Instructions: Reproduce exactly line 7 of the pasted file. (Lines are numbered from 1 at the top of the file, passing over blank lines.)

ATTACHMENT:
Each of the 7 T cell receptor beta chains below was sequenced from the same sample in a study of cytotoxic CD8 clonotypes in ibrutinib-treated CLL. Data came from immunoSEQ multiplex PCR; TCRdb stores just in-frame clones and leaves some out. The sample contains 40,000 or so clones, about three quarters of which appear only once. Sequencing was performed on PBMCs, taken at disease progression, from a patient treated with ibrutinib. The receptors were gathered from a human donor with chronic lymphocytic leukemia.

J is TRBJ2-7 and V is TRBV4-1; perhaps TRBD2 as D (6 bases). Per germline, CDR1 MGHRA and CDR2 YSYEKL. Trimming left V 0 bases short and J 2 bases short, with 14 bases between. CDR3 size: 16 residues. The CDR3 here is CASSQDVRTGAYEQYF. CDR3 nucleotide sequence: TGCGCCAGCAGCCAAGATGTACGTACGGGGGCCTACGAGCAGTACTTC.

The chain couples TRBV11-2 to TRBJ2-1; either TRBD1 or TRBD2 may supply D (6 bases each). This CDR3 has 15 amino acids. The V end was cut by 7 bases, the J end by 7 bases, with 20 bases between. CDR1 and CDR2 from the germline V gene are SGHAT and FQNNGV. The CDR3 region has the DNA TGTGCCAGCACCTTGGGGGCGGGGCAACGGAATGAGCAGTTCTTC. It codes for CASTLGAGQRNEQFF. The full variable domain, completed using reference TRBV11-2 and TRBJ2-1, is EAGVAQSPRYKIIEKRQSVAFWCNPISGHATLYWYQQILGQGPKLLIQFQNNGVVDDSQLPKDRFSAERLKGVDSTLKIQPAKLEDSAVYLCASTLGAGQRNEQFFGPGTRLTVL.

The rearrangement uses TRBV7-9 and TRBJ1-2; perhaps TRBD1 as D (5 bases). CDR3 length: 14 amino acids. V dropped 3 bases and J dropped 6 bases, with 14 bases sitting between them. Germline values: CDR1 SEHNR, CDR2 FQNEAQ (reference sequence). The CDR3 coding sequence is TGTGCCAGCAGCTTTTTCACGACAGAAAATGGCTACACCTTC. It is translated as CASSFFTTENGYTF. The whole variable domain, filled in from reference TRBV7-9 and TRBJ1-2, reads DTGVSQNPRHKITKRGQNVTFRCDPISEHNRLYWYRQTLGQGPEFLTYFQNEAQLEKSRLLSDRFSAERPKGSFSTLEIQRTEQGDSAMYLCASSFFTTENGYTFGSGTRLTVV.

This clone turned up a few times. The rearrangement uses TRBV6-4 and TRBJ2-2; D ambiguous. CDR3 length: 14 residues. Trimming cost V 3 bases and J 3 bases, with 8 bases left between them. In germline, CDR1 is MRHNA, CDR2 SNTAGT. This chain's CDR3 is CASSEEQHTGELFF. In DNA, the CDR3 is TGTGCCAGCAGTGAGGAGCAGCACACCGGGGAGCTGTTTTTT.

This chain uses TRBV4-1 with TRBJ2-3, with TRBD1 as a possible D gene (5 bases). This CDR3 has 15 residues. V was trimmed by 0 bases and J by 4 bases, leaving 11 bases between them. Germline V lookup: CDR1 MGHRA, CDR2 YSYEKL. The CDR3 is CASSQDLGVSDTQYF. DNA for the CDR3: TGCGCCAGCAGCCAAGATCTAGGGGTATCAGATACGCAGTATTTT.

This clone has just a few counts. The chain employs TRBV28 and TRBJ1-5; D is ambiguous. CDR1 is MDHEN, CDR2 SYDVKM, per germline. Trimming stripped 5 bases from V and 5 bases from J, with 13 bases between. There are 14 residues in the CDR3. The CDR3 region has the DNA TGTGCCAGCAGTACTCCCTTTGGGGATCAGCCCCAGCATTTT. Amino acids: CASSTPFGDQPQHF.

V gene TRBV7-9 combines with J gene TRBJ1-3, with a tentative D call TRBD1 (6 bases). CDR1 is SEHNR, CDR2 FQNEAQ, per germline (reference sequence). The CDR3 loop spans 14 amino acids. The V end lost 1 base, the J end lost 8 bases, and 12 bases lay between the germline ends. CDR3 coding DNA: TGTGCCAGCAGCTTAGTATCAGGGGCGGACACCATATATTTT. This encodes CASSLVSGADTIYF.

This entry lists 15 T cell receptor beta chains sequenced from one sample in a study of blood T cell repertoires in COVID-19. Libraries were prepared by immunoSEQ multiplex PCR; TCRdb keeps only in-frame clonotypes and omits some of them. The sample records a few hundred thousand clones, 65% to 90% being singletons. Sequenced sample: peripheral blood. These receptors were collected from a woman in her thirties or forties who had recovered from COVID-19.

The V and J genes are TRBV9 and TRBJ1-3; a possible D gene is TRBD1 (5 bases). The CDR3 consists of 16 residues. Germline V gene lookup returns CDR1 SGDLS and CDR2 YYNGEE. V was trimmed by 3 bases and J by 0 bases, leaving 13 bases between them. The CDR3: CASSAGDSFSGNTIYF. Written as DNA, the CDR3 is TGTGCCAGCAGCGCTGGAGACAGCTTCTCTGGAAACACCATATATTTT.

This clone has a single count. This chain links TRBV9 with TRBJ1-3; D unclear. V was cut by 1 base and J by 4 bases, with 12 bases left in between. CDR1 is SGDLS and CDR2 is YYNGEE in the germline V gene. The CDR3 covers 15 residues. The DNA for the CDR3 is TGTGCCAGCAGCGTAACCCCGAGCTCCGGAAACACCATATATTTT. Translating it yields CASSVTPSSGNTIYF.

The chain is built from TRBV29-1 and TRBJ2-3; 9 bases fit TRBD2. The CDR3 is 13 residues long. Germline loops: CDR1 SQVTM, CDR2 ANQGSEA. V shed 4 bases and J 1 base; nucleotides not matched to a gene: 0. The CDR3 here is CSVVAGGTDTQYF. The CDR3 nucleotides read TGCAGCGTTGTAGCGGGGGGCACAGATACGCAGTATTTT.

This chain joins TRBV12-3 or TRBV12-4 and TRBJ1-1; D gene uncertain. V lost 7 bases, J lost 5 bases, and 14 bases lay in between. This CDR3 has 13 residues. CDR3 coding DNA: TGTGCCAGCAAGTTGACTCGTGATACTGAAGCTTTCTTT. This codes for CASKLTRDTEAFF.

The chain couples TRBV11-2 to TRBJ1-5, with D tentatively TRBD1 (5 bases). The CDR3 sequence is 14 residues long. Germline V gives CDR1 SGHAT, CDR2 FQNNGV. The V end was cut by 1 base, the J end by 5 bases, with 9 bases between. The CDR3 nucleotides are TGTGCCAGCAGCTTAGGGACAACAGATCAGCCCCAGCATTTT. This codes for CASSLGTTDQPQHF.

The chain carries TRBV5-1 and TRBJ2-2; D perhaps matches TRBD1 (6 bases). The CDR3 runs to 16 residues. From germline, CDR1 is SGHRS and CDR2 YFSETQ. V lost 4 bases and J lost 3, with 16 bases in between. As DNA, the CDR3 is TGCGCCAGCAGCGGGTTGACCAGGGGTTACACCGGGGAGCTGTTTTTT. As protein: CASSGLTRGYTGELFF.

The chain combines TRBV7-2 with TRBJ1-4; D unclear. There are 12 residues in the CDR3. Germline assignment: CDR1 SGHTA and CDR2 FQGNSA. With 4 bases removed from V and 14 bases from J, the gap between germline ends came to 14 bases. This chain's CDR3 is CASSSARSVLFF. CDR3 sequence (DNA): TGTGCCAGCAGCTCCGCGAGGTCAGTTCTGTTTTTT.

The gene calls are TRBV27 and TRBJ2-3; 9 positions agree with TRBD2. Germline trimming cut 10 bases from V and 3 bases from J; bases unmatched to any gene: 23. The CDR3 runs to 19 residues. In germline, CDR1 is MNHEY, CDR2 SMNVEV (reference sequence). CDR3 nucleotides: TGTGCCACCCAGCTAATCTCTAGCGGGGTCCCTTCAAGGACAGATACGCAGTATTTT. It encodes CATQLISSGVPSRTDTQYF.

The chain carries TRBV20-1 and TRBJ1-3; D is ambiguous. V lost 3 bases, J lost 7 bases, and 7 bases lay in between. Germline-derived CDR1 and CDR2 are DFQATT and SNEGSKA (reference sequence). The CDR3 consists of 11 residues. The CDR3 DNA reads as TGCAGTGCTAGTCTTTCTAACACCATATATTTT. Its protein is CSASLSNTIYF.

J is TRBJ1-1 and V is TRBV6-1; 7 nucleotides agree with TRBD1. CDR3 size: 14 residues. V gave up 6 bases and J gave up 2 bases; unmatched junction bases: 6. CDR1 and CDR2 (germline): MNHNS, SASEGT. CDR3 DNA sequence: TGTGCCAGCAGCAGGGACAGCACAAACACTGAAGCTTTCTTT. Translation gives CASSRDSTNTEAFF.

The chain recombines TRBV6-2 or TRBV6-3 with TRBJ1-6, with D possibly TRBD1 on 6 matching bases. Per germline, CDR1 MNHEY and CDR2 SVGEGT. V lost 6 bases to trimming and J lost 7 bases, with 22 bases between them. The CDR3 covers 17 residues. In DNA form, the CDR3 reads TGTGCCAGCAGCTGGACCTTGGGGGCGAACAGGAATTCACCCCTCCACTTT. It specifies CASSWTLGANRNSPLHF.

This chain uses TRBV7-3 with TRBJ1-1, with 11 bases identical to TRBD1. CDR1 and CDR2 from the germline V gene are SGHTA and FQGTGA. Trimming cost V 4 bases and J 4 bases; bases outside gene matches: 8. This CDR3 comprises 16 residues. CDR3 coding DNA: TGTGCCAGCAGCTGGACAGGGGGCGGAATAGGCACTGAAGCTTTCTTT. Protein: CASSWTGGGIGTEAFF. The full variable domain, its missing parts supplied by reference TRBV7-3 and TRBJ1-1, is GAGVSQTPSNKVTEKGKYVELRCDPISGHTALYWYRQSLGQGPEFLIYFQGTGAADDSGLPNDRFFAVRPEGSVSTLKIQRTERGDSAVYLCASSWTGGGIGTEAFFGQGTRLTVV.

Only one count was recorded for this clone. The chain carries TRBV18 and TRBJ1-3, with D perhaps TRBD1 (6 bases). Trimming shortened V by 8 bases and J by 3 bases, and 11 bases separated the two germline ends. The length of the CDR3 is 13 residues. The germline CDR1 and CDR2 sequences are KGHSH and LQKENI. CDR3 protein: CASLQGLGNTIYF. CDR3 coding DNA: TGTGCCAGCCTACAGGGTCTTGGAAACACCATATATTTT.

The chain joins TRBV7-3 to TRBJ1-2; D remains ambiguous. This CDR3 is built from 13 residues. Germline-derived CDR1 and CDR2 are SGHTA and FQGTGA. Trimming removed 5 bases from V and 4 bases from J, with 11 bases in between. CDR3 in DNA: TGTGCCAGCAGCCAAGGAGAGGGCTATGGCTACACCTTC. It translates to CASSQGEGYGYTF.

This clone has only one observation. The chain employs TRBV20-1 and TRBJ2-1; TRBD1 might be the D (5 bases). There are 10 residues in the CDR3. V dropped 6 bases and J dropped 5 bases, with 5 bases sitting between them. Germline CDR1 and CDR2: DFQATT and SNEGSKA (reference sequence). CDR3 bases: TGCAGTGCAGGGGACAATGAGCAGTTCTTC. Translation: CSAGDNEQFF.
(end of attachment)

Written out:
This clone has just a few counts. The chain employs TRBV28 and TRBJ1-5; D is ambiguous. CDR1 is MDHEN, CDR2 SYDVKM, per germline. Trimming stripped 5 bases from V and 5 bases from J, with 13 bases between. There are 14 residues in the CDR3. The CDR3 region has the DNA TGTGCCAGCAGTACTCCCTTTGGGGATCAGCCCCAGCATTTT. Amino acids: CASSTPFGDQPQHF.